Tornadoes hit Texas and Oklahoma, killing at least 2 people and injuring dozens
POWDERLY, Texas — Tornadoes tore through parts of Texas and Oklahoma on Friday, killing at least one person, injuring two dozens others and leaving dozens of homes and buildings in ruins.
Tornadoes hit hard in McCurtain County, Oklahoma, in the southeastern corner of the state. Cody McDaniel, the county's emergency manager, confirmed one death although he didn't immediately provide details.
The small town of Idabel saw a church, medical center and a school torn apart.
"There was total destruction on the south and east sides of Idabel," Steven Carter, an emergency management coordinator for McCurtain County, told the Texarkana Gazette.
Carter told the paper people were still trapped late Friday.
Gov. Kevin Stitt said search-and-rescue teams and generators were being sent to the Idabel area.
"Praying for Oklahomans impacted by today's tornadoes," Stitt tweeted.
Keli Cain of the Oklahoma Emergency Management Office said at least three other counties were also hit by storms, with flash flooding in some areas.
The National Weather Service said tornadoes also were reported in Texas and Arkansas and a storm system was heading toward Lousiana.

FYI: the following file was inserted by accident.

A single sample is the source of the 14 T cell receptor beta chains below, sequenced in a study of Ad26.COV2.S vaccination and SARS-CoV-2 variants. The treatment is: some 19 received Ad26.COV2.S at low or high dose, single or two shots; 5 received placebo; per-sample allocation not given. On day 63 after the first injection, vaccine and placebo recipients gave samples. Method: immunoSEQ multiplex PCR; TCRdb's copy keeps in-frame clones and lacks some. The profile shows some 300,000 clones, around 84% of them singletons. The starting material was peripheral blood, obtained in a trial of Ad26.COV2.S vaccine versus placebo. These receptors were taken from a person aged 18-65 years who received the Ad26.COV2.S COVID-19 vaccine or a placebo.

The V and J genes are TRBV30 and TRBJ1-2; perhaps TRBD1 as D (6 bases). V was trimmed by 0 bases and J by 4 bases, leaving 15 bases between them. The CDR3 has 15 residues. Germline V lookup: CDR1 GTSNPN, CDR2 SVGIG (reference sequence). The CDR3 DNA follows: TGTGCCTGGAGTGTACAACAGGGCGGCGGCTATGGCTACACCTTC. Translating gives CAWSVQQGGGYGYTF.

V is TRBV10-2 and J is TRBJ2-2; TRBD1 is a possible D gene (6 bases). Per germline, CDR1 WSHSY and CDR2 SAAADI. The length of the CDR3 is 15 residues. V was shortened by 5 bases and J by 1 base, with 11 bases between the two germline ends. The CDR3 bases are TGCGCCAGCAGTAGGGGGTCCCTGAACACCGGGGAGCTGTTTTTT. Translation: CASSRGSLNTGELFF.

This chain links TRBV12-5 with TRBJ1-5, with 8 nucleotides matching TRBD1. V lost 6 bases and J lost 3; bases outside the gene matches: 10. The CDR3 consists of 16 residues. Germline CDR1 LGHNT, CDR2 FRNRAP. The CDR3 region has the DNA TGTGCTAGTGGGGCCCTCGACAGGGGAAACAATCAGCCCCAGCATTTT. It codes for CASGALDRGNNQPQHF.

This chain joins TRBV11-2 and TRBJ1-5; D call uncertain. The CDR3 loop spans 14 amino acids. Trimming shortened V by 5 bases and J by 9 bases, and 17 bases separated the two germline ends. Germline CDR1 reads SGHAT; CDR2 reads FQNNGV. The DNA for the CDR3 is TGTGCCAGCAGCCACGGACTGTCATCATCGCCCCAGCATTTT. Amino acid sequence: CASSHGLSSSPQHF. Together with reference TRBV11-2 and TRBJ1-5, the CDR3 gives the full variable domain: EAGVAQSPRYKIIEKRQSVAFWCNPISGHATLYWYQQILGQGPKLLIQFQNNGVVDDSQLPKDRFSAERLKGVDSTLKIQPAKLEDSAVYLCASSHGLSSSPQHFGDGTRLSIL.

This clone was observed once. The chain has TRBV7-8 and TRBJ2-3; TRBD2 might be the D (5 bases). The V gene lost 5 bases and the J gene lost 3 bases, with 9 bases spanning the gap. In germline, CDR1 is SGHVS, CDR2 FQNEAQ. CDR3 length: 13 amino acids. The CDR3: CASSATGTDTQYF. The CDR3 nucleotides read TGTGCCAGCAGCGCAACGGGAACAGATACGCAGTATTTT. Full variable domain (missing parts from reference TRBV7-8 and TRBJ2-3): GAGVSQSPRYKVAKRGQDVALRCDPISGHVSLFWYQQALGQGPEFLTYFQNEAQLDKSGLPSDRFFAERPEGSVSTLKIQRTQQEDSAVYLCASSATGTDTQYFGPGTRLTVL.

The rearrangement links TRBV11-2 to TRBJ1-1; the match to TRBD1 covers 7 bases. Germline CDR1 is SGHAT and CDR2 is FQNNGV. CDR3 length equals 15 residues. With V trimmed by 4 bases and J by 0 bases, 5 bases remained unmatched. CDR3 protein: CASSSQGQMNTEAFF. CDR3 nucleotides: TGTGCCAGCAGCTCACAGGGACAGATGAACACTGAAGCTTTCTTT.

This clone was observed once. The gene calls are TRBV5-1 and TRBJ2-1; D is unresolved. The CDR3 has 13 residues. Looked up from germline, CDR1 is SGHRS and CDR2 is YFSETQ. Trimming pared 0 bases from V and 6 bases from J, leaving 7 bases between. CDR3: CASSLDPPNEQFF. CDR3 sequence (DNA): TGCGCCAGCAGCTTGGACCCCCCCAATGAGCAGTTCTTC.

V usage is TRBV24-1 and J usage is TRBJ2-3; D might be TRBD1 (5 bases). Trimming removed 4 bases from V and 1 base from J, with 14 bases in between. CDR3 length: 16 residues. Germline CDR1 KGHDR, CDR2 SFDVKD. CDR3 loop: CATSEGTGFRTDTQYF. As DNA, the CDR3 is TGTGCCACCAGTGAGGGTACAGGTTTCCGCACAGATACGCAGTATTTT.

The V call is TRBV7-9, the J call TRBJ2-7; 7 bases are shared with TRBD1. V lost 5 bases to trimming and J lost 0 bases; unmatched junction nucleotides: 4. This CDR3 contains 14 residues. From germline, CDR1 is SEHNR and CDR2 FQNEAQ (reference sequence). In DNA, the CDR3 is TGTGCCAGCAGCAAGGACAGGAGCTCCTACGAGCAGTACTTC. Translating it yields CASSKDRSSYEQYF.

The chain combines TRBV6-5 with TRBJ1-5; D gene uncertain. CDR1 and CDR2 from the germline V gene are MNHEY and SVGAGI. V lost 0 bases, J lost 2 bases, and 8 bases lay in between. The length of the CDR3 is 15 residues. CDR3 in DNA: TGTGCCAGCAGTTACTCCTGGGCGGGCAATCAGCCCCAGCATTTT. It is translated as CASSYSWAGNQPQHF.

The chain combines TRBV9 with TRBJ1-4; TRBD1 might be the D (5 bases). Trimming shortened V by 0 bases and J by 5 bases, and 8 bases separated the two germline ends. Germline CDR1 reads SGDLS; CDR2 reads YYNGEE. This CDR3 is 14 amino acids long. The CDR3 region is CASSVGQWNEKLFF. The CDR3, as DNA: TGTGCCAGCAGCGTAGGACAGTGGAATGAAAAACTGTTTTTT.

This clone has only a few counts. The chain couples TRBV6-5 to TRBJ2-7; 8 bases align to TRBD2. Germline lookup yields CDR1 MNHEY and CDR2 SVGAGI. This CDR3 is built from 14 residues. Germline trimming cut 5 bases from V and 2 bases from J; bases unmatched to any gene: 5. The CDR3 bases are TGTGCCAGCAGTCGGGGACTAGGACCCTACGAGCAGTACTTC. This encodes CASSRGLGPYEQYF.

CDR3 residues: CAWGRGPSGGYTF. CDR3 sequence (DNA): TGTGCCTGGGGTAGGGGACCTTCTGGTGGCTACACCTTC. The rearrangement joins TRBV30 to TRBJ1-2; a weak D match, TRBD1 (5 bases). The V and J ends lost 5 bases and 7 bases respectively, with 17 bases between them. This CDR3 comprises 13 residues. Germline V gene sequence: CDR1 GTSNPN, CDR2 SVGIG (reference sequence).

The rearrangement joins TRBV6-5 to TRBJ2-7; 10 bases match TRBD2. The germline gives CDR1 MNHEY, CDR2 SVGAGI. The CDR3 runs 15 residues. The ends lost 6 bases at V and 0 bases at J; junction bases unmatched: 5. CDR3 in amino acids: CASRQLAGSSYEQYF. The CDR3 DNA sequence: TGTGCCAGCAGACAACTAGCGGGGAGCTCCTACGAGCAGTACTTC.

In Texas, authorities in Lamar County said at least 50 homes were damaged or destroyed and 10 people were treated at one hospital, including two with critical injuries. No deaths were immediately reported.
Judge Brandon Bell, the county's highest elected official, declared a disaster in the area, a step in getting federal assistance and funding. Bell's declaration said at least two dozen people were injured across the county.
One community hit hard was Powderly, about 45 miles (72 kilometers) west of Idabel and about 120 miles (193 kilometers) northeast of Dallas. Both Powderly and Idabel are near the Texas-Oklahoma border.
The Lamar County Sheriff's Office and Emergency Management said the tornado touched down shortly after 4 p.m. and traveled north-northeast through the communities of Hopewell, Caviness, Beaver Creek and Powderly.
Randi Johnson, chief of the Powderly Volunteer Fire Department, told The Paris News newspaper that she wasn't aware anyone had been killed but knew of injuries.
"It's going to take a long time to get this cleaned up, but the community came together," Johnson said. "It's really heartbreaking to see."
Churches opened their doors to serve as shelters for those whose homes were impacted.
Copyright 2022 NPR. To see more, visit https://www.npr.org.